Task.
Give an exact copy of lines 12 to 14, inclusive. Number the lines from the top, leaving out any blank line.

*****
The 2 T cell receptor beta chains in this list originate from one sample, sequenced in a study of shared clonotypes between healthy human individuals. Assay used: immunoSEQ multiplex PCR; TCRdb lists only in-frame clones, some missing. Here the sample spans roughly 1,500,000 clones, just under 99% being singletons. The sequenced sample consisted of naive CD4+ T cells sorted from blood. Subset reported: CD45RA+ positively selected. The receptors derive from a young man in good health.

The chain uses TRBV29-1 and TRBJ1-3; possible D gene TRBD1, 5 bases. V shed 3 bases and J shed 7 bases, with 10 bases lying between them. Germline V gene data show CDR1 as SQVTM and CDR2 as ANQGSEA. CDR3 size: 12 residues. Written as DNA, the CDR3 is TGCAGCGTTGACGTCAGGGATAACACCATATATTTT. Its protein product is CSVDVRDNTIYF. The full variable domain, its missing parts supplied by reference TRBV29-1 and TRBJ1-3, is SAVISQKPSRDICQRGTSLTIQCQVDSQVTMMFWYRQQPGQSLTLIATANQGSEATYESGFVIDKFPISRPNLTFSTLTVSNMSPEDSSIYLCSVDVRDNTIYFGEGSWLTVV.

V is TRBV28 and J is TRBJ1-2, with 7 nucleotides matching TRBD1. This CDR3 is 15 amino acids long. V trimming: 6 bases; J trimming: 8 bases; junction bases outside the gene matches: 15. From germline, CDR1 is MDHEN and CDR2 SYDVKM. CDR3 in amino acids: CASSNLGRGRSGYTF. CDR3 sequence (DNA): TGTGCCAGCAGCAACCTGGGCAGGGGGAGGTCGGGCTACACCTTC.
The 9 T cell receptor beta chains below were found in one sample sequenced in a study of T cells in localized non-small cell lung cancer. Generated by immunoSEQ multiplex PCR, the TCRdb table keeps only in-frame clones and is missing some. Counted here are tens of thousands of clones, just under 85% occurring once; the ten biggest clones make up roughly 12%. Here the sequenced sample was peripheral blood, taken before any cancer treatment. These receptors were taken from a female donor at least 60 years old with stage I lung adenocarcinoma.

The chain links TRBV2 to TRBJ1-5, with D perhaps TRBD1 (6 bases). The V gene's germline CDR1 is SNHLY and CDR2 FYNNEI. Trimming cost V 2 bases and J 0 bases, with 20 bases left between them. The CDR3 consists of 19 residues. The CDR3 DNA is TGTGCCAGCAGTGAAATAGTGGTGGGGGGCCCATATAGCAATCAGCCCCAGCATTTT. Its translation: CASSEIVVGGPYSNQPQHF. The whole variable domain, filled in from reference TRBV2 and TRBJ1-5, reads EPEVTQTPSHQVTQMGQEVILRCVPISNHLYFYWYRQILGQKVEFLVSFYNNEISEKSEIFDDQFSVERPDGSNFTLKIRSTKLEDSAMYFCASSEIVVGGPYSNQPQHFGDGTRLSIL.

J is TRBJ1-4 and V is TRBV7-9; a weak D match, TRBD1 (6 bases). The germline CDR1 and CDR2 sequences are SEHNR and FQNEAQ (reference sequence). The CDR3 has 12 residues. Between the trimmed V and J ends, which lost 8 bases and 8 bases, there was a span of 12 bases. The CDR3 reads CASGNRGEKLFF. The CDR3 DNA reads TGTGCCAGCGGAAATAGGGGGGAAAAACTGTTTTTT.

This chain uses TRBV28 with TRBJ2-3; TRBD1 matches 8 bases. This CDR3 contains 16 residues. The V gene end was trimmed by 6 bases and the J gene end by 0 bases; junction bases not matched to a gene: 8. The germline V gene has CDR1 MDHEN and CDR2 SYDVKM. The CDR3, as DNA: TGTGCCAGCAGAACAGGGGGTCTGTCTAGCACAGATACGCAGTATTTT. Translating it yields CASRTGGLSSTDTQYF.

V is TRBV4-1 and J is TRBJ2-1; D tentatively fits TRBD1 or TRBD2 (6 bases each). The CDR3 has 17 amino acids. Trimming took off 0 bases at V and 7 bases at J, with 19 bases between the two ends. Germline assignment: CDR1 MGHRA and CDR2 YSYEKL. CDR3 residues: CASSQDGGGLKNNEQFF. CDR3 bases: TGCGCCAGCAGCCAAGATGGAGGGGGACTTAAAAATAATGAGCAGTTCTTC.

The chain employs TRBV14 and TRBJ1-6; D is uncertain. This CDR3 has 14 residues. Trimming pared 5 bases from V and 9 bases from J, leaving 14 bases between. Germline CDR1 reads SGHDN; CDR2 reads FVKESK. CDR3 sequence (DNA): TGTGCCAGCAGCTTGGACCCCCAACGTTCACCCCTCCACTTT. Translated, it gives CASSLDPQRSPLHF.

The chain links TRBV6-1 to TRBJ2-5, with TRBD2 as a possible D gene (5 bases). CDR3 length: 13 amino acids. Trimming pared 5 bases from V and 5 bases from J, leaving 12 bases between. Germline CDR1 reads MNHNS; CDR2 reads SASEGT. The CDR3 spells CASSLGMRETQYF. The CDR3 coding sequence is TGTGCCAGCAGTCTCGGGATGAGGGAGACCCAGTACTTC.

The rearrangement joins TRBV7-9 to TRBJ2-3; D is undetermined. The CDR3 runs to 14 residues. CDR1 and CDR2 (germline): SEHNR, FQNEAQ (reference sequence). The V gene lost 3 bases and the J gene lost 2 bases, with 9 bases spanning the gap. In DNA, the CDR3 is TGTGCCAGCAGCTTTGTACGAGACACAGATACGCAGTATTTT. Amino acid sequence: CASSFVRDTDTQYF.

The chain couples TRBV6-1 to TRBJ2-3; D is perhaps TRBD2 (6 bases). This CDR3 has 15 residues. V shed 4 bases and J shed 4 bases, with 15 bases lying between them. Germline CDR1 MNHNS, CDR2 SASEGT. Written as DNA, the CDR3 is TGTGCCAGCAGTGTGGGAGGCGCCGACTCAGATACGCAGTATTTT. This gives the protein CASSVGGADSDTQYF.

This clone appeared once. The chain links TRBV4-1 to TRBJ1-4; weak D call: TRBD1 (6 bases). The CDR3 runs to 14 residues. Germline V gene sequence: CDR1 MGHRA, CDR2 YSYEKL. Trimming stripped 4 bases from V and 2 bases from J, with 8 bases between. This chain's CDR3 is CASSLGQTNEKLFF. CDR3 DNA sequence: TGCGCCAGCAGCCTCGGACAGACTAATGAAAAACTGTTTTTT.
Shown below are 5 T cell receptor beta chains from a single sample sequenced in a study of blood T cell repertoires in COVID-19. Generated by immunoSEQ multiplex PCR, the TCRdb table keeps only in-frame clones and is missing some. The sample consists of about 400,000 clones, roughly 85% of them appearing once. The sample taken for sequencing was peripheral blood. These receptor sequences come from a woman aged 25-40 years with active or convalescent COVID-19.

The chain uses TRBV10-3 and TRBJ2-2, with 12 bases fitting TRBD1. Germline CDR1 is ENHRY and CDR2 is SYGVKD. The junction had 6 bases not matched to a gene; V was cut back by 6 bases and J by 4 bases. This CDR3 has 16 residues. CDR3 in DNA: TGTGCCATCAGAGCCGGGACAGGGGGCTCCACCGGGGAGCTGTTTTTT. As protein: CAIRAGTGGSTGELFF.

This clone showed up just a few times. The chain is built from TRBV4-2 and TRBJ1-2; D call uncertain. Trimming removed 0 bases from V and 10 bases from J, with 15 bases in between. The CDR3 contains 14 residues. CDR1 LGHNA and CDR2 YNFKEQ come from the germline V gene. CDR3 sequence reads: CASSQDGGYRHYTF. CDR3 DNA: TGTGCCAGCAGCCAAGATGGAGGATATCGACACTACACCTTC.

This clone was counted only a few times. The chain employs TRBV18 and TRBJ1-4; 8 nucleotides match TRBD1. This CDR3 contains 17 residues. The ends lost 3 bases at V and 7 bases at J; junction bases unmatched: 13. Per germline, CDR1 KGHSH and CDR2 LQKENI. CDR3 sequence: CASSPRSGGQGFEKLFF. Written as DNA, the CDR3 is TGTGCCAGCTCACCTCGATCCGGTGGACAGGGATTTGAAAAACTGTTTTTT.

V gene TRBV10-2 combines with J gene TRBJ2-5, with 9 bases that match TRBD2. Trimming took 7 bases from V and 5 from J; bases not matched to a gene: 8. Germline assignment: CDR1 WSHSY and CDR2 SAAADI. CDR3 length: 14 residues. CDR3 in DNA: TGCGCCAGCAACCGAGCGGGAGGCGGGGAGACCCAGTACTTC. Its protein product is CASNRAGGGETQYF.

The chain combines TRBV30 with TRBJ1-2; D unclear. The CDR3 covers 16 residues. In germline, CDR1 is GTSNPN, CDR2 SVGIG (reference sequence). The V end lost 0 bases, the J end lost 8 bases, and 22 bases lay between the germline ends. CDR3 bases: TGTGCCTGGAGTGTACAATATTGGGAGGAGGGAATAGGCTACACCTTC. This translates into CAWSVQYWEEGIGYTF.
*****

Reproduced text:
The chain couples TRBV6-1 to TRBJ2-3; D is perhaps TRBD2 (6 bases). This CDR3 has 15 residues. V shed 4 bases and J shed 4 bases, with 15 bases lying between them. Germline CDR1 MNHNS, CDR2 SASEGT. Written as DNA, the CDR3 is TGTGCCAGCAGTGTGGGAGGCGCCGACTCAGATACGCAGTATTTT. This gives the protein CASSVGGADSDTQYF.

This clone appeared once. The chain links TRBV4-1 to TRBJ1-4; weak D call: TRBD1 (6 bases). The CDR3 runs to 14 residues. Germline V gene sequence: CDR1 MGHRA, CDR2 YSYEKL. Trimming stripped 4 bases from V and 2 bases from J, with 8 bases between. This chain's CDR3 is CASSLGQTNEKLFF. CDR3 DNA sequence: TGCGCCAGCAGCCTCGGACAGACTAATGAAAAACTGTTTTTT.
Shown below are 5 T cell receptor beta chains from a single sample sequenced in a study of blood T cell repertoires in COVID-19. Generated by immunoSEQ multiplex PCR, the TCRdb table keeps only in-frame clones and is missing some. The sample consists of about 400,000 clones, roughly 85% of them appearing once. The sample taken for sequencing was peripheral blood. These receptor sequences come from a woman aged 25-40 years with active or convalescent COVID-19.